Steam is a massive gaming marketplace, and easily the most popular one on PC. With all the traffic that the platform gets, Valve, its parent company, definitely has a lot of work to do with managing everything. The company has recently released a new blog post which details a major new change that’s coming to the User Review system.
Valve has acknowledged that there are a number of bot accounts and troublesome groups out there which have muddied the current review system. So, Valve is making some tweaks the way in which the system works.
For starters, changes will be made to the ‘Helpful Review’ subsystem. Users can upvote or downvote a review they found to be helpful or not helpful, which is reflected on the review page of a game. The problem is that aforementioned bot accounts have been spamming reviews, thus making things unbalanced. As a result, tweaks have been made to affect accounts depending on their behavior.
“…We found a small set of users on the far extreme that are clearly trying to accomplish something quite different from normal players, and are rating more than 10,000 reviews as helpful or unhelpful on a single game. This behavior is not only humanly impossible, but definitely not a thoughtful indication of how ‘helpful’ each of those reviews were. These users also tend to rate up just the negative reviews while rating down the positive reviews (or vice-versa) in an attempt to distort which reviews are shown by default.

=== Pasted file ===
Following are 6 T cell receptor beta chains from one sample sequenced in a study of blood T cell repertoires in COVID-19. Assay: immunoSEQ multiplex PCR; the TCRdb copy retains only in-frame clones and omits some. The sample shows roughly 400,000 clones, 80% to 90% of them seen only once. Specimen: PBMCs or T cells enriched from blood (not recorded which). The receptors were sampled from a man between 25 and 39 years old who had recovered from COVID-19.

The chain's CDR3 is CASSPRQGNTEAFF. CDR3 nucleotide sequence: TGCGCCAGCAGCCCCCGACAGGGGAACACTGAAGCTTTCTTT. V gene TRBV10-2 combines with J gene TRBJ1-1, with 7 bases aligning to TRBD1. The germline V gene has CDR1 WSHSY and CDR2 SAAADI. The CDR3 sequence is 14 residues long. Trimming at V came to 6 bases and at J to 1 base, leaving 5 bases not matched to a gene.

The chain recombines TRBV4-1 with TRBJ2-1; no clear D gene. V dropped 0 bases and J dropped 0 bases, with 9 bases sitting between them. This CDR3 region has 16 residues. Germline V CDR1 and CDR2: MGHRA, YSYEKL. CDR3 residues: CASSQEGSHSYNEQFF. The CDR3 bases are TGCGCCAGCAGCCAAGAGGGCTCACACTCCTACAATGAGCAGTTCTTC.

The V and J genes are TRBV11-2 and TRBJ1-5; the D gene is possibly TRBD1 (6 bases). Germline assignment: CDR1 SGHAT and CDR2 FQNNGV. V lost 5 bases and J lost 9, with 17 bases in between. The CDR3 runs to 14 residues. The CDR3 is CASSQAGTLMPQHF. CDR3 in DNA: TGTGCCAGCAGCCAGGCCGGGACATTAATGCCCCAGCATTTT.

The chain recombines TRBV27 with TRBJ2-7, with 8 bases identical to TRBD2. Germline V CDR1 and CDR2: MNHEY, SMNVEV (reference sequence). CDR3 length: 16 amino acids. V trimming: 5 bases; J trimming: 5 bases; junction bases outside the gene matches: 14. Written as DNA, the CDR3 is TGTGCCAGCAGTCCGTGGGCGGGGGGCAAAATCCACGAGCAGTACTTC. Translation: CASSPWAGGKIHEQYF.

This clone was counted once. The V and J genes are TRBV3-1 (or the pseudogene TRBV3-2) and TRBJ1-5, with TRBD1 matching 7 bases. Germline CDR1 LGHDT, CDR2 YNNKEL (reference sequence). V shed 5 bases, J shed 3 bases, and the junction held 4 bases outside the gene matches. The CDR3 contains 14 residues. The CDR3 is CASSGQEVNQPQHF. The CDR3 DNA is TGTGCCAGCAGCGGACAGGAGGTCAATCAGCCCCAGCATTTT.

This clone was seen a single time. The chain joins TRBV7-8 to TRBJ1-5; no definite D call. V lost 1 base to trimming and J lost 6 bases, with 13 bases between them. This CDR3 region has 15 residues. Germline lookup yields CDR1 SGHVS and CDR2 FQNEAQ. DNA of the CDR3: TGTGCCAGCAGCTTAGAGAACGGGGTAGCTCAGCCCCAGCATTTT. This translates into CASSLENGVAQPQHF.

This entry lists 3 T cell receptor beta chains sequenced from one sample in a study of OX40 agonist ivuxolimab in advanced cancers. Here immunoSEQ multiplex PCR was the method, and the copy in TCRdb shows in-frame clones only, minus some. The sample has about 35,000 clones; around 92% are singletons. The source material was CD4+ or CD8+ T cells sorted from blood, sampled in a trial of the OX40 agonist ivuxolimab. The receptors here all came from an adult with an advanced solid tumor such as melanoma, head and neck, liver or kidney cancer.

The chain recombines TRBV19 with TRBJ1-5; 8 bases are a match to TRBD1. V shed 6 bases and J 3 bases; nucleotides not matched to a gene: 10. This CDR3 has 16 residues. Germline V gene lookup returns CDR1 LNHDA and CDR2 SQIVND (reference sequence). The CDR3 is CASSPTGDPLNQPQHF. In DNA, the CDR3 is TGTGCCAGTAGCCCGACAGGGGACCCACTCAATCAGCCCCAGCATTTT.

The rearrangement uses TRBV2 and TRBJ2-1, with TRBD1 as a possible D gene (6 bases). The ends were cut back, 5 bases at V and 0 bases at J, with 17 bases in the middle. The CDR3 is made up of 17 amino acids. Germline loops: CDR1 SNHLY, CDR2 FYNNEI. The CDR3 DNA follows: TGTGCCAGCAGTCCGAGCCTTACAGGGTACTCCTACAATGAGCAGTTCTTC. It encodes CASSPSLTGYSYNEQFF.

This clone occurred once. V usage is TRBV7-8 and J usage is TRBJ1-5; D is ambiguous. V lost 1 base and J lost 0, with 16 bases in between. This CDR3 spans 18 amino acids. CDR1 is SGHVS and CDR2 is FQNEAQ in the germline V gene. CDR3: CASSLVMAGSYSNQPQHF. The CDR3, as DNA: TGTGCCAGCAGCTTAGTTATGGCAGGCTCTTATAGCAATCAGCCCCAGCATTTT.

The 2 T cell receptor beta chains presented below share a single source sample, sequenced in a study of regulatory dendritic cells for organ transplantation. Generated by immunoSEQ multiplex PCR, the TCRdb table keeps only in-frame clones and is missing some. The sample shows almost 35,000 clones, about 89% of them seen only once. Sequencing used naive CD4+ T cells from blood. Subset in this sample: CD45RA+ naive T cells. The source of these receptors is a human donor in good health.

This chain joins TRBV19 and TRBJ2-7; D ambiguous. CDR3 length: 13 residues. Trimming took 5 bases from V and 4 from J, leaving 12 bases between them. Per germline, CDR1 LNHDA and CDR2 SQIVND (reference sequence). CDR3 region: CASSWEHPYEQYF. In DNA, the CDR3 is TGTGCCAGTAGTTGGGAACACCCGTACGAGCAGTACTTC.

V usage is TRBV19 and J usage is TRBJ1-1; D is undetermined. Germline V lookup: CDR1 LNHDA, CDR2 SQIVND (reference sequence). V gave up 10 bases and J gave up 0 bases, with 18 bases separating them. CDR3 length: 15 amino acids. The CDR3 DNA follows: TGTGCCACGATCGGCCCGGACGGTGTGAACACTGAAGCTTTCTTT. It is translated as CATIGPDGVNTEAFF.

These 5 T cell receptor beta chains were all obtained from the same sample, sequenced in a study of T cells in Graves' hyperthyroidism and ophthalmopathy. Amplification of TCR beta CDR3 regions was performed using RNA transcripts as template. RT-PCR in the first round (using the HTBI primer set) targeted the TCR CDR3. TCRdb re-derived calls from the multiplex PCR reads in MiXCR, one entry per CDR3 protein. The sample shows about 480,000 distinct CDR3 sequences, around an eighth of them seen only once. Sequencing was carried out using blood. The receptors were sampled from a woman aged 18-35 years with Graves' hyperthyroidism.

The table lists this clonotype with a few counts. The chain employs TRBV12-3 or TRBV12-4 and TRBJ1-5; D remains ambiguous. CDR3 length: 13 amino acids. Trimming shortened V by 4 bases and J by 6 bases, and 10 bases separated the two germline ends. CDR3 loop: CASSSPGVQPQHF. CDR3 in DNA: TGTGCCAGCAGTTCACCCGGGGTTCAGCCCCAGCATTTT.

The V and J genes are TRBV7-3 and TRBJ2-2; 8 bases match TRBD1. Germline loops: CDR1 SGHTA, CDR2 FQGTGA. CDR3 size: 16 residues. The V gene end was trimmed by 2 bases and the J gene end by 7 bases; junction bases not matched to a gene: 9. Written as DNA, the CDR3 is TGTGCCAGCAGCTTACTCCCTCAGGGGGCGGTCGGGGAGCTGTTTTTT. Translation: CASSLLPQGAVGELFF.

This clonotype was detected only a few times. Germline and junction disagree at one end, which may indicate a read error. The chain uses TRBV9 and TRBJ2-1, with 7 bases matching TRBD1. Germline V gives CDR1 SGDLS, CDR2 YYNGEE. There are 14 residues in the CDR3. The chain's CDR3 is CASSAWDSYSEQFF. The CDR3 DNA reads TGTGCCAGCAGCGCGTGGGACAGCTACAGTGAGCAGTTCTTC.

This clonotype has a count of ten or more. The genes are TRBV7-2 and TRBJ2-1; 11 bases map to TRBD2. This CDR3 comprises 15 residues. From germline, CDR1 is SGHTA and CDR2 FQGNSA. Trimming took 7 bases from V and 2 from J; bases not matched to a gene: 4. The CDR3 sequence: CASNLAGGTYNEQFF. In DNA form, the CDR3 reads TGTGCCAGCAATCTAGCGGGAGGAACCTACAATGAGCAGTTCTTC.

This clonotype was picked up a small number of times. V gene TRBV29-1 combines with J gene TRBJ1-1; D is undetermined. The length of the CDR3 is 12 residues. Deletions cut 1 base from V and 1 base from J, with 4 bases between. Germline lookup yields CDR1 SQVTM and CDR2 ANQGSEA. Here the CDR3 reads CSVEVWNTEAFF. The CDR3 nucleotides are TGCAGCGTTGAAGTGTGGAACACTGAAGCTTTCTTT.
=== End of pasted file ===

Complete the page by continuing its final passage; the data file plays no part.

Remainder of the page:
Because of how many reviews these users are rating, they each have a disproportionate amount of influence over the display of helpful reviews and cause certain reviews to appear more prominently than they should be. This can result in a confusing appearance where the default set of reviews shown are negative, even when most players have posted positive reviews and clearly enjoy the game.”
Accounts that vote Helpful/Not Helpful on reviews thousands of times will now be penalized with each subsequent vote counting less and less. In addition to this change, the Review pages will now also show a mixture of positive and negative reviews consisting of ten reviews appearing first. Depending on the average rating of a game, from these ten reviews, 80% (eight) will be the majority and 20% (two) will be minority vote.
You can read Valve’s full blog post here.